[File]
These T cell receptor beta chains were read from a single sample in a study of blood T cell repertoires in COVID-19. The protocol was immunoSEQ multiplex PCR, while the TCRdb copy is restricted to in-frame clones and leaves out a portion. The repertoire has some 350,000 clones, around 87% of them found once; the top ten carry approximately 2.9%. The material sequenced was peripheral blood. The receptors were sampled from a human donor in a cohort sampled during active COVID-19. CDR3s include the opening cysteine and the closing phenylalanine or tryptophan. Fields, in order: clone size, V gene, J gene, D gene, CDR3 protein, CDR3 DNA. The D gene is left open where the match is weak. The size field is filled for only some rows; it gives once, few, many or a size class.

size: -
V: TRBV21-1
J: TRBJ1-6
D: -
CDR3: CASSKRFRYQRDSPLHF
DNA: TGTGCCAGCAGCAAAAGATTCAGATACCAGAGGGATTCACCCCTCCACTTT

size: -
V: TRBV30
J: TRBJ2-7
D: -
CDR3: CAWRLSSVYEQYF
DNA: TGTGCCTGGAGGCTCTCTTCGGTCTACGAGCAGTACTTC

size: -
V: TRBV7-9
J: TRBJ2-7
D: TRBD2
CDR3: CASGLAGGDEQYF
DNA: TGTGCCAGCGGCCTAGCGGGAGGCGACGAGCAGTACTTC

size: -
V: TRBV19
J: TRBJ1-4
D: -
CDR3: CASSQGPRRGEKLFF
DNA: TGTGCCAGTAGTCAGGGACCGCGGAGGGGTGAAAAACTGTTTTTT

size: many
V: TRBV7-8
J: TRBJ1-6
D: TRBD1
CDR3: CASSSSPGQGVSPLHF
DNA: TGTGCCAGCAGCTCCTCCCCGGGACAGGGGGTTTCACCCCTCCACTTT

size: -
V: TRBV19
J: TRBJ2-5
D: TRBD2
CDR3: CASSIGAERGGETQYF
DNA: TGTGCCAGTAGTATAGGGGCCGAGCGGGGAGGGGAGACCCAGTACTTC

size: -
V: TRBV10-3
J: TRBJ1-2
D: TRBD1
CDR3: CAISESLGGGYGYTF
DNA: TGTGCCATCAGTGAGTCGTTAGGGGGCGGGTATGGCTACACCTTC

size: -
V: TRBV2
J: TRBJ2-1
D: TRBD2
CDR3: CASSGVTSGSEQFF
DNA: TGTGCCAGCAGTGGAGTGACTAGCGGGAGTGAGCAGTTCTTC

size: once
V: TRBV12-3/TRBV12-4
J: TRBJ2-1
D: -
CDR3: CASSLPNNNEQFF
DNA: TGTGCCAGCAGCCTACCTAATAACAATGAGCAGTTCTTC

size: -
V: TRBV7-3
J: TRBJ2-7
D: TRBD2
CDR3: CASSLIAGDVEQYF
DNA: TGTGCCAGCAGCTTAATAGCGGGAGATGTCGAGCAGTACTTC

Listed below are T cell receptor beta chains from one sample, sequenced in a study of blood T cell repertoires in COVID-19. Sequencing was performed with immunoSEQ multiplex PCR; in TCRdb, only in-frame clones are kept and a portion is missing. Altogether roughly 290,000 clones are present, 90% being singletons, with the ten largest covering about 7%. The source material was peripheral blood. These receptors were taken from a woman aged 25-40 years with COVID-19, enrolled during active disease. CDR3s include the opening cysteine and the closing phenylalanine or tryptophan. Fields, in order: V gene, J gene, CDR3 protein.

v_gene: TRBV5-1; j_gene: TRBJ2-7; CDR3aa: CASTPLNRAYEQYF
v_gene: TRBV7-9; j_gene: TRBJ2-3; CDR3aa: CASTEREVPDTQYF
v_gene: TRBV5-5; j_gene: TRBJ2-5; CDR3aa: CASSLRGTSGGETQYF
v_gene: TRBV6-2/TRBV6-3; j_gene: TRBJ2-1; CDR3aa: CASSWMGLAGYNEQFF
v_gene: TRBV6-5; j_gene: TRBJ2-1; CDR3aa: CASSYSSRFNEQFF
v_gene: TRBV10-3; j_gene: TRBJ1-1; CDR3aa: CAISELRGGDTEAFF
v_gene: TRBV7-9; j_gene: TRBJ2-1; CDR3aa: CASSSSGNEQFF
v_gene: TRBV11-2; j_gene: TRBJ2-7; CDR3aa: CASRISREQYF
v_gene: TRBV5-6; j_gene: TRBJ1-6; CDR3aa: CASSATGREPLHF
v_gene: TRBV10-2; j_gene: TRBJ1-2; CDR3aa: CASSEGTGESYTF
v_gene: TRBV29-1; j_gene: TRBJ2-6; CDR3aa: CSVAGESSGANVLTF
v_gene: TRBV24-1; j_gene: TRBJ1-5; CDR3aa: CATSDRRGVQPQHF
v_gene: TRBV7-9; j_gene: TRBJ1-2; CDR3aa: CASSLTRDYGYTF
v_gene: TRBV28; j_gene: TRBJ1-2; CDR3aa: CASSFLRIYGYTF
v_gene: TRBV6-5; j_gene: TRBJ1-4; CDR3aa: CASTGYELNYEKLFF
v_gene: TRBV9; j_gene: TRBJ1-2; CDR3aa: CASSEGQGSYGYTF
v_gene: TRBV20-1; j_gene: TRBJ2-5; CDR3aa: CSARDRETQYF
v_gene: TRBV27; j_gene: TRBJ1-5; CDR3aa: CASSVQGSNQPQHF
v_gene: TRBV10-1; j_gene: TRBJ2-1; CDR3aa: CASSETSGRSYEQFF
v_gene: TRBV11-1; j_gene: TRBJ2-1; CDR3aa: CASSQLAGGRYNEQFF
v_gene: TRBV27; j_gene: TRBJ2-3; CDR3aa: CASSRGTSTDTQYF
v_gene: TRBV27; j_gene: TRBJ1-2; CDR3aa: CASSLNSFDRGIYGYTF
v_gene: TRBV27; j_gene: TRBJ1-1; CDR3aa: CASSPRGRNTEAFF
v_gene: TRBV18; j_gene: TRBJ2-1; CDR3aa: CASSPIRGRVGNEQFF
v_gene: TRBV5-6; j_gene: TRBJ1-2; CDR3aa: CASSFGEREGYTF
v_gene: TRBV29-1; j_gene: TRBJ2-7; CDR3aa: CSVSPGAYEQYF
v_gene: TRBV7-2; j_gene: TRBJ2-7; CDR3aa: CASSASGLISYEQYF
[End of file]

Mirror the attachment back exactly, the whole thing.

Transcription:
These T cell receptor beta chains were read from a single sample in a study of blood T cell repertoires in COVID-19. The protocol was immunoSEQ multiplex PCR, while the TCRdb copy is restricted to in-frame clones and leaves out a portion. The repertoire has some 350,000 clones, around 87% of them found once; the top ten carry approximately 2.9%. The material sequenced was peripheral blood. The receptors were sampled from a human donor in a cohort sampled during active COVID-19. CDR3s include the opening cysteine and the closing phenylalanine or tryptophan. Fields, in order: clone size, V gene, J gene, D gene, CDR3 protein, CDR3 DNA. The D gene is left open where the match is weak. The size field is filled for only some rows; it gives once, few, many or a size class.

size: -
V: TRBV21-1
J: TRBJ1-6
D: -
CDR3: CASSKRFRYQRDSPLHF
DNA: TGTGCCAGCAGCAAAAGATTCAGATACCAGAGGGATTCACCCCTCCACTTT

size: -
V: TRBV30
J: TRBJ2-7
D: -
CDR3: CAWRLSSVYEQYF
DNA: TGTGCCTGGAGGCTCTCTTCGGTCTACGAGCAGTACTTC

size: -
V: TRBV7-9
J: TRBJ2-7
D: TRBD2
CDR3: CASGLAGGDEQYF
DNA: TGTGCCAGCGGCCTAGCGGGAGGCGACGAGCAGTACTTC

size: -
V: TRBV19
J: TRBJ1-4
D: -
CDR3: CASSQGPRRGEKLFF
DNA: TGTGCCAGTAGTCAGGGACCGCGGAGGGGTGAAAAACTGTTTTTT

size: many
V: TRBV7-8
J: TRBJ1-6
D: TRBD1
CDR3: CASSSSPGQGVSPLHF
DNA: TGTGCCAGCAGCTCCTCCCCGGGACAGGGGGTTTCACCCCTCCACTTT

size: -
V: TRBV19
J: TRBJ2-5
D: TRBD2
CDR3: CASSIGAERGGETQYF
DNA: TGTGCCAGTAGTATAGGGGCCGAGCGGGGAGGGGAGACCCAGTACTTC

size: -
V: TRBV10-3
J: TRBJ1-2
D: TRBD1
CDR3: CAISESLGGGYGYTF
DNA: TGTGCCATCAGTGAGTCGTTAGGGGGCGGGTATGGCTACACCTTC

size: -
V: TRBV2
J: TRBJ2-1
D: TRBD2
CDR3: CASSGVTSGSEQFF
DNA: TGTGCCAGCAGTGGAGTGACTAGCGGGAGTGAGCAGTTCTTC

size: once
V: TRBV12-3/TRBV12-4
J: TRBJ2-1
D: -
CDR3: CASSLPNNNEQFF
DNA: TGTGCCAGCAGCCTACCTAATAACAATGAGCAGTTCTTC

size: -
V: TRBV7-3
J: TRBJ2-7
D: TRBD2
CDR3: CASSLIAGDVEQYF
DNA: TGTGCCAGCAGCTTAATAGCGGGAGATGTCGAGCAGTACTTC

Listed below are T cell receptor beta chains from one sample, sequenced in a study of blood T cell repertoires in COVID-19. Sequencing was performed with immunoSEQ multiplex PCR; in TCRdb, only in-frame clones are kept and a portion is missing. Altogether roughly 290,000 clones are present, 90% being singletons, with the ten largest covering about 7%. The source material was peripheral blood. These receptors were taken from a woman aged 25-40 years with COVID-19, enrolled during active disease. CDR3s include the opening cysteine and the closing phenylalanine or tryptophan. Fields, in order: V gene, J gene, CDR3 protein.

v_gene: TRBV5-1; j_gene: TRBJ2-7; CDR3aa: CASTPLNRAYEQYF
v_gene: TRBV7-9; j_gene: TRBJ2-3; CDR3aa: CASTEREVPDTQYF
v_gene: TRBV5-5; j_gene: TRBJ2-5; CDR3aa: CASSLRGTSGGETQYF
v_gene: TRBV6-2/TRBV6-3; j_gene: TRBJ2-1; CDR3aa: CASSWMGLAGYNEQFF
v_gene: TRBV6-5; j_gene: TRBJ2-1; CDR3aa: CASSYSSRFNEQFF
v_gene: TRBV10-3; j_gene: TRBJ1-1; CDR3aa: CAISELRGGDTEAFF
v_gene: TRBV7-9; j_gene: TRBJ2-1; CDR3aa: CASSSSGNEQFF
v_gene: TRBV11-2; j_gene: TRBJ2-7; CDR3aa: CASRISREQYF
v_gene: TRBV5-6; j_gene: TRBJ1-6; CDR3aa: CASSATGREPLHF
v_gene: TRBV10-2; j_gene: TRBJ1-2; CDR3aa: CASSEGTGESYTF
v_gene: TRBV29-1; j_gene: TRBJ2-6; CDR3aa: CSVAGESSGANVLTF
v_gene: TRBV24-1; j_gene: TRBJ1-5; CDR3aa: CATSDRRGVQPQHF
v_gene: TRBV7-9; j_gene: TRBJ1-2; CDR3aa: CASSLTRDYGYTF
v_gene: TRBV28; j_gene: TRBJ1-2; CDR3aa: CASSFLRIYGYTF
v_gene: TRBV6-5; j_gene: TRBJ1-4; CDR3aa: CASTGYELNYEKLFF
v_gene: TRBV9; j_gene: TRBJ1-2; CDR3aa: CASSEGQGSYGYTF
v_gene: TRBV20-1; j_gene: TRBJ2-5; CDR3aa: CSARDRETQYF
v_gene: TRBV27; j_gene: TRBJ1-5; CDR3aa: CASSVQGSNQPQHF
v_gene: TRBV10-1; j_gene: TRBJ2-1; CDR3aa: CASSETSGRSYEQFF
v_gene: TRBV11-1; j_gene: TRBJ2-1; CDR3aa: CASSQLAGGRYNEQFF
v_gene: TRBV27; j_gene: TRBJ2-3; CDR3aa: CASSRGTSTDTQYF
v_gene: TRBV27; j_gene: TRBJ1-2; CDR3aa: CASSLNSFDRGIYGYTF
v_gene: TRBV27; j_gene: TRBJ1-1; CDR3aa: CASSPRGRNTEAFF
v_gene: TRBV18; j_gene: TRBJ2-1; CDR3aa: CASSPIRGRVGNEQFF
v_gene: TRBV5-6; j_gene: TRBJ1-2; CDR3aa: CASSFGEREGYTF
v_gene: TRBV29-1; j_gene: TRBJ2-7; CDR3aa: CSVSPGAYEQYF
v_gene: TRBV7-2; j_gene: TRBJ2-7; CDR3aa: CASSASGLISYEQYF